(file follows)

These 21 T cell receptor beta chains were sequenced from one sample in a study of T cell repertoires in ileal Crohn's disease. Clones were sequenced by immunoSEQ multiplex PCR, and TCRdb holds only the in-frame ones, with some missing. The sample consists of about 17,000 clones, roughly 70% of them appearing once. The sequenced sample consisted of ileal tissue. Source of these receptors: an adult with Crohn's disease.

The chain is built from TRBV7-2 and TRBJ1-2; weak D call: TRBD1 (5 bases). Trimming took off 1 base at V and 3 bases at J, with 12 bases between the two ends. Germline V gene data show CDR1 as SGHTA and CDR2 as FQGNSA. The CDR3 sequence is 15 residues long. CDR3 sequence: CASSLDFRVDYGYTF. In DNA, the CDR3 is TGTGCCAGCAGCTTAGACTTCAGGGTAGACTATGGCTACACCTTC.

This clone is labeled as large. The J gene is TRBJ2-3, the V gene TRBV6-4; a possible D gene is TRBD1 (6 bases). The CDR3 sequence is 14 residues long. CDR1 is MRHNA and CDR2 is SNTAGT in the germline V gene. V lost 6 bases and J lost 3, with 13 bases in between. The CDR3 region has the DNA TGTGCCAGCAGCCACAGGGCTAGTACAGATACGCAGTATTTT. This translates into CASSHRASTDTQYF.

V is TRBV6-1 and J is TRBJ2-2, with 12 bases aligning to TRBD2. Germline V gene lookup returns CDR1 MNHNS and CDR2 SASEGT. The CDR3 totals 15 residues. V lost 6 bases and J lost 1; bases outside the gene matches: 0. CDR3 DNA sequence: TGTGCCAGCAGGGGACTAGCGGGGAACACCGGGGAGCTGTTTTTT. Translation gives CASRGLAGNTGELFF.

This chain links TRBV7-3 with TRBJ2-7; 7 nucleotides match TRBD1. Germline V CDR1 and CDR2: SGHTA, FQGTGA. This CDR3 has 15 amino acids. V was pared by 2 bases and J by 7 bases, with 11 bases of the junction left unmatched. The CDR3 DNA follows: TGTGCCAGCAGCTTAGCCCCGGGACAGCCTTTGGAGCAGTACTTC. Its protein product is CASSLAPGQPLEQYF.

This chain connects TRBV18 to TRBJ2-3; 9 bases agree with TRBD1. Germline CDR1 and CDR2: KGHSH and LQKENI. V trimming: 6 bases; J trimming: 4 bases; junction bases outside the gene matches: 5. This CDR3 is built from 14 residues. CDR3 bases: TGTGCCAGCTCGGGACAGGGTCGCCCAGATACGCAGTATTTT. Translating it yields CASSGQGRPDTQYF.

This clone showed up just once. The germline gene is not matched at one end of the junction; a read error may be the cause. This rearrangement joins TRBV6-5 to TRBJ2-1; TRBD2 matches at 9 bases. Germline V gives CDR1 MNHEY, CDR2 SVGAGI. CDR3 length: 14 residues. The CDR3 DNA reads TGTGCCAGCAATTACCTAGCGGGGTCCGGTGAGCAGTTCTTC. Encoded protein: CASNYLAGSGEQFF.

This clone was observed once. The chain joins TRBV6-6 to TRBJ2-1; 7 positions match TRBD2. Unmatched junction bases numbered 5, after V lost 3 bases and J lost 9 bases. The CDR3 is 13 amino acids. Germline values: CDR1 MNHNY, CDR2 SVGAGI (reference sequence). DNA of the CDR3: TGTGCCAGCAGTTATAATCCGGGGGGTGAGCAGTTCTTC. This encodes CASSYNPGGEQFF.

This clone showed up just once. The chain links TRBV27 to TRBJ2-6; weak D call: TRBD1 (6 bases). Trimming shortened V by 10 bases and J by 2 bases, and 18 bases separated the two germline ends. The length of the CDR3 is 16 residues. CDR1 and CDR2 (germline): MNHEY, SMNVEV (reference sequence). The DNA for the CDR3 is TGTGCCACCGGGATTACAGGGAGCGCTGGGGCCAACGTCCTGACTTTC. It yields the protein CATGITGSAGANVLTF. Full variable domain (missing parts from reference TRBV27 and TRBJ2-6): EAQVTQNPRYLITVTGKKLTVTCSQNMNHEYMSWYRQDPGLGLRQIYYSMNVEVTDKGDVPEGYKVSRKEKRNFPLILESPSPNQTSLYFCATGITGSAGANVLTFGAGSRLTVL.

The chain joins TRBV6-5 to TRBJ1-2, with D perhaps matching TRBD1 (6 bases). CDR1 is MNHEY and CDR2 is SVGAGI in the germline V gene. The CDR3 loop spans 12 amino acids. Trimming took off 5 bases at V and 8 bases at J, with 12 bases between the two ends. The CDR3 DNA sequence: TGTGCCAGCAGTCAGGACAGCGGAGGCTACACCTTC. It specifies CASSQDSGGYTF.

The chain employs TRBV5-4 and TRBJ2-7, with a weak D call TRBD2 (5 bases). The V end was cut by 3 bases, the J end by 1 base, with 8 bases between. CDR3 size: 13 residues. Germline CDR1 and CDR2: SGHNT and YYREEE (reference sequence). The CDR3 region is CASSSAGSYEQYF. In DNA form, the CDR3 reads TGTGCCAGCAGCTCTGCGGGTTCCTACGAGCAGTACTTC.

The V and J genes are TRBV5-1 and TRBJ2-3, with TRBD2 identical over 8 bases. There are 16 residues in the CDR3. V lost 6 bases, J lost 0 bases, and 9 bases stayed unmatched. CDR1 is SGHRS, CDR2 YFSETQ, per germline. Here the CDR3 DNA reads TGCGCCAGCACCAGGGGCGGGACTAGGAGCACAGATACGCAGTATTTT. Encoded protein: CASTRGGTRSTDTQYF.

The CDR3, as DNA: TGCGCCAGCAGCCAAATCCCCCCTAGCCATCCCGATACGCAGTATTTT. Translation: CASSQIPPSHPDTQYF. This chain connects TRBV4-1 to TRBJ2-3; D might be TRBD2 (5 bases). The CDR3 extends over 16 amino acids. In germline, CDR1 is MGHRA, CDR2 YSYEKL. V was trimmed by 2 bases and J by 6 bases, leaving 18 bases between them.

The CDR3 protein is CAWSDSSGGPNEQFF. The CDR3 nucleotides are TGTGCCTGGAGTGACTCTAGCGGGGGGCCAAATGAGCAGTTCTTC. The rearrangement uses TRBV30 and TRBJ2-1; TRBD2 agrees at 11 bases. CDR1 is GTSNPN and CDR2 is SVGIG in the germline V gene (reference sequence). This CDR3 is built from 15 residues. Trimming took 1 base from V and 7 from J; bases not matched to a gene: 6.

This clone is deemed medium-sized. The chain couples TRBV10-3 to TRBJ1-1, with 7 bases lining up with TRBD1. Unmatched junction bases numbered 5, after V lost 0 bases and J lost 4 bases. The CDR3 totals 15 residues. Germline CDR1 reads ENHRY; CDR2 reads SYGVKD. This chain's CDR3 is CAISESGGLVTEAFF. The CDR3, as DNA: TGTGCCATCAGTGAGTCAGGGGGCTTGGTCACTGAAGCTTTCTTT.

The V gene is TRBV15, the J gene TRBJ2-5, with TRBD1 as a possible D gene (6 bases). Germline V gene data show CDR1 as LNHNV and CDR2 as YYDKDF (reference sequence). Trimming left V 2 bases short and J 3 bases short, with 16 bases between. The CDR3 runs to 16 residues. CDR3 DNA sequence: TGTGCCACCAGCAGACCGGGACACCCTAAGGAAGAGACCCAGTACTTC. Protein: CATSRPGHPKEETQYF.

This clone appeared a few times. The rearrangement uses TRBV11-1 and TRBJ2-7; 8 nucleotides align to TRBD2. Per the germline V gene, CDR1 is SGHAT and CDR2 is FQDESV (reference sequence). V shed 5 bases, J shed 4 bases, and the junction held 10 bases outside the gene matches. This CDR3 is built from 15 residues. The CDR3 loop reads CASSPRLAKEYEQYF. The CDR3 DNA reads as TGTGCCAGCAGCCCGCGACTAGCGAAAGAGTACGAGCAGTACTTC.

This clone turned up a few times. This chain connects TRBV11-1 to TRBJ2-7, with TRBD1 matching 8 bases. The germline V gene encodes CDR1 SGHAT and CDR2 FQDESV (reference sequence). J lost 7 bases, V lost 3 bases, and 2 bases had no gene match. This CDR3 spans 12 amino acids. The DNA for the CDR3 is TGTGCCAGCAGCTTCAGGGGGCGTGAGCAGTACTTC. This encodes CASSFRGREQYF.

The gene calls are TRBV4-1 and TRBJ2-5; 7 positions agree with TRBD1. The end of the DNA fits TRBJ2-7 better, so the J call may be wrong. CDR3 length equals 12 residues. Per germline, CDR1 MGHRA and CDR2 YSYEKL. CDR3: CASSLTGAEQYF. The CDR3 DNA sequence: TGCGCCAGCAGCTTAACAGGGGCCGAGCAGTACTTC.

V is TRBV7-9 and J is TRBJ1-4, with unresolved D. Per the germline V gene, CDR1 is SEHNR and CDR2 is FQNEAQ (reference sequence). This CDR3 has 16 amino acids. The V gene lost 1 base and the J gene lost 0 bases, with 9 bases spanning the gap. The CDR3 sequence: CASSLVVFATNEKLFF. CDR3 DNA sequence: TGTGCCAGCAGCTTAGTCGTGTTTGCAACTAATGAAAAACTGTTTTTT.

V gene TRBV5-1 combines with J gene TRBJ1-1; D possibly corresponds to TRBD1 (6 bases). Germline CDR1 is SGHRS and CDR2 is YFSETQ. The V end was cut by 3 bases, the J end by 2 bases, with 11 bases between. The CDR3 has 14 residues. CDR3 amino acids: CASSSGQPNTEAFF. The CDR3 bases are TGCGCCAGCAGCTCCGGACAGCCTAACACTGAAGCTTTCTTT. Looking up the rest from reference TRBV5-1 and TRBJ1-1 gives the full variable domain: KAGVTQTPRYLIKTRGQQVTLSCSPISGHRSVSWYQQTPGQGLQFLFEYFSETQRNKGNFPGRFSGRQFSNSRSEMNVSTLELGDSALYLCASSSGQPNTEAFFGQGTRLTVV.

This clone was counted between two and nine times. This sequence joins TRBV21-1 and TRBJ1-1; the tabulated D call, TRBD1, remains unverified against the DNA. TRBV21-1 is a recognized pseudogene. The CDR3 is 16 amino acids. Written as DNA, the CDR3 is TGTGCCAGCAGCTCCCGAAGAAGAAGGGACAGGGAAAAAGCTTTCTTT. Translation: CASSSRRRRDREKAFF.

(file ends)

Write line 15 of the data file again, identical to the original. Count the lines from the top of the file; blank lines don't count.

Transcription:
This clone is deemed medium-sized. The chain couples TRBV10-3 to TRBJ1-1, with 7 bases lining up with TRBD1. Unmatched junction bases numbered 5, after V lost 0 bases and J lost 4 bases. The CDR3 totals 15 residues. Germline CDR1 reads ENHRY; CDR2 reads SYGVKD. This chain's CDR3 is CAISESGGLVTEAFF. The CDR3, as DNA: TGTGCCATCAGTGAGTCAGGGGGCTTGGTCACTGAAGCTTTCTTT.